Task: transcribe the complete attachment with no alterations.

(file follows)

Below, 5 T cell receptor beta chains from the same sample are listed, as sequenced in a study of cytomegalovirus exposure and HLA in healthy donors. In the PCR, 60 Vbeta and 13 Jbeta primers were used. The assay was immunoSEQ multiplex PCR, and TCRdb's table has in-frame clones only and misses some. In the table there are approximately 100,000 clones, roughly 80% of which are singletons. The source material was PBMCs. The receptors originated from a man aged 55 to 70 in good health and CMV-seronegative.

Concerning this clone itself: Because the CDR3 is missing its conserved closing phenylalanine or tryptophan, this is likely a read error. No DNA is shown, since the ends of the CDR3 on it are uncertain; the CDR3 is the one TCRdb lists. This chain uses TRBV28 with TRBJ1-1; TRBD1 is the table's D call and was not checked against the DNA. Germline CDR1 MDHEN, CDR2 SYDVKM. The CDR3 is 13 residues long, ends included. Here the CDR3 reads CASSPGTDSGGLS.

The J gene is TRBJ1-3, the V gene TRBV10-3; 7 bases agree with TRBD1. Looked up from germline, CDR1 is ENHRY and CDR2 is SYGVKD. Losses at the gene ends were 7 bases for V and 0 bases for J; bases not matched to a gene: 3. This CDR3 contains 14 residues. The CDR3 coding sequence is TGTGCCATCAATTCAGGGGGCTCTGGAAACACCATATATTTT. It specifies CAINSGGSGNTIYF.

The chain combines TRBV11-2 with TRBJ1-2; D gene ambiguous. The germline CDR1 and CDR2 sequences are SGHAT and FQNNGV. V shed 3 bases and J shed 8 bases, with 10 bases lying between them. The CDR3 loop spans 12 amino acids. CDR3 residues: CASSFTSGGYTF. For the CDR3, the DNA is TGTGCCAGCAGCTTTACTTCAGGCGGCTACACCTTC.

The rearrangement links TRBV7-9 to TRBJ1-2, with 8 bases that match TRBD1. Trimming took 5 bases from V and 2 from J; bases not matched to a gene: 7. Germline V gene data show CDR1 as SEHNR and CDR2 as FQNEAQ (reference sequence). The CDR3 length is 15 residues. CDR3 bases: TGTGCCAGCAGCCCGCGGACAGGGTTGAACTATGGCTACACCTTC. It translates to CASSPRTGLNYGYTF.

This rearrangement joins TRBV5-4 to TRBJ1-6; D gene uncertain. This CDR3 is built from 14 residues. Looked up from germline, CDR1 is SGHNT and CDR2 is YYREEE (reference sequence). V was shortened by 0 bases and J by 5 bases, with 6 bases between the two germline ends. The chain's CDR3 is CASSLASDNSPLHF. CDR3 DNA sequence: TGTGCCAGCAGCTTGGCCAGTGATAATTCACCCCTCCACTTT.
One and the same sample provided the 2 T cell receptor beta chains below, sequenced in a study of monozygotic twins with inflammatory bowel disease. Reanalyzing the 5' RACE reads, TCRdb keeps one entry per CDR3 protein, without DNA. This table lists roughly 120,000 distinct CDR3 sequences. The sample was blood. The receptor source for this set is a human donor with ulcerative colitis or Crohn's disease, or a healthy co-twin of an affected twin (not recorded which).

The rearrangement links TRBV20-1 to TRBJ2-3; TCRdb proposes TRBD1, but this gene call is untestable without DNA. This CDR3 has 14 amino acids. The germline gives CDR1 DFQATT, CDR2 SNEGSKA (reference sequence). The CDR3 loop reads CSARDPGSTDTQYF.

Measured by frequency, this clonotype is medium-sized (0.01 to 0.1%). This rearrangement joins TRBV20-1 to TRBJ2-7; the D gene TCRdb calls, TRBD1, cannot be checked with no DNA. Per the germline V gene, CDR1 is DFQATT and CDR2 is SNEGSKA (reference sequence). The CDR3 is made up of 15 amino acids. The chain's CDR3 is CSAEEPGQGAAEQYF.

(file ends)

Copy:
Below, 5 T cell receptor beta chains from the same sample are listed, as sequenced in a study of cytomegalovirus exposure and HLA in healthy donors. In the PCR, 60 Vbeta and 13 Jbeta primers were used. The assay was immunoSEQ multiplex PCR, and TCRdb's table has in-frame clones only and misses some. In the table there are approximately 100,000 clones, roughly 80% of which are singletons. The source material was PBMCs. The receptors originated from a man aged 55 to 70 in good health and CMV-seronegative.

Concerning this clone itself: Because the CDR3 is missing its conserved closing phenylalanine or tryptophan, this is likely a read error. No DNA is shown, since the ends of the CDR3 on it are uncertain; the CDR3 is the one TCRdb lists. This chain uses TRBV28 with TRBJ1-1; TRBD1 is the table's D call and was not checked against the DNA. Germline CDR1 MDHEN, CDR2 SYDVKM. The CDR3 is 13 residues long, ends included. Here the CDR3 reads CASSPGTDSGGLS.

The J gene is TRBJ1-3, the V gene TRBV10-3; 7 bases agree with TRBD1. Looked up from germline, CDR1 is ENHRY and CDR2 is SYGVKD. Losses at the gene ends were 7 bases for V and 0 bases for J; bases not matched to a gene: 3. This CDR3 contains 14 residues. The CDR3 coding sequence is TGTGCCATCAATTCAGGGGGCTCTGGAAACACCATATATTTT. It specifies CAINSGGSGNTIYF.

The chain combines TRBV11-2 with TRBJ1-2; D gene ambiguous. The germline CDR1 and CDR2 sequences are SGHAT and FQNNGV. V shed 3 bases and J shed 8 bases, with 10 bases lying between them. The CDR3 loop spans 12 amino acids. CDR3 residues: CASSFTSGGYTF. For the CDR3, the DNA is TGTGCCAGCAGCTTTACTTCAGGCGGCTACACCTTC.

The rearrangement links TRBV7-9 to TRBJ1-2, with 8 bases that match TRBD1. Trimming took 5 bases from V and 2 from J; bases not matched to a gene: 7. Germline V gene data show CDR1 as SEHNR and CDR2 as FQNEAQ (reference sequence). The CDR3 length is 15 residues. CDR3 bases: TGTGCCAGCAGCCCGCGGACAGGGTTGAACTATGGCTACACCTTC. It translates to CASSPRTGLNYGYTF.

This rearrangement joins TRBV5-4 to TRBJ1-6; D gene uncertain. This CDR3 is built from 14 residues. Looked up from germline, CDR1 is SGHNT and CDR2 is YYREEE (reference sequence). V was shortened by 0 bases and J by 5 bases, with 6 bases between the two germline ends. The chain's CDR3 is CASSLASDNSPLHF. CDR3 DNA sequence: TGTGCCAGCAGCTTGGCCAGTGATAATTCACCCCTCCACTTT.
One and the same sample provided the 2 T cell receptor beta chains below, sequenced in a study of monozygotic twins with inflammatory bowel disease. Reanalyzing the 5' RACE reads, TCRdb keeps one entry per CDR3 protein, without DNA. This table lists roughly 120,000 distinct CDR3 sequences. The sample was blood. The receptor source for this set is a human donor with ulcerative colitis or Crohn's disease, or a healthy co-twin of an affected twin (not recorded which).

The rearrangement links TRBV20-1 to TRBJ2-3; TCRdb proposes TRBD1, but this gene call is untestable without DNA. This CDR3 has 14 amino acids. The germline gives CDR1 DFQATT, CDR2 SNEGSKA (reference sequence). The CDR3 loop reads CSARDPGSTDTQYF.

Measured by frequency, this clonotype is medium-sized (0.01 to 0.1%). This rearrangement joins TRBV20-1 to TRBJ2-7; the D gene TCRdb calls, TRBD1, cannot be checked with no DNA. Per the germline V gene, CDR1 is DFQATT and CDR2 is SNEGSKA (reference sequence). The CDR3 is made up of 15 amino acids. The chain's CDR3 is CSAEEPGQGAAEQYF.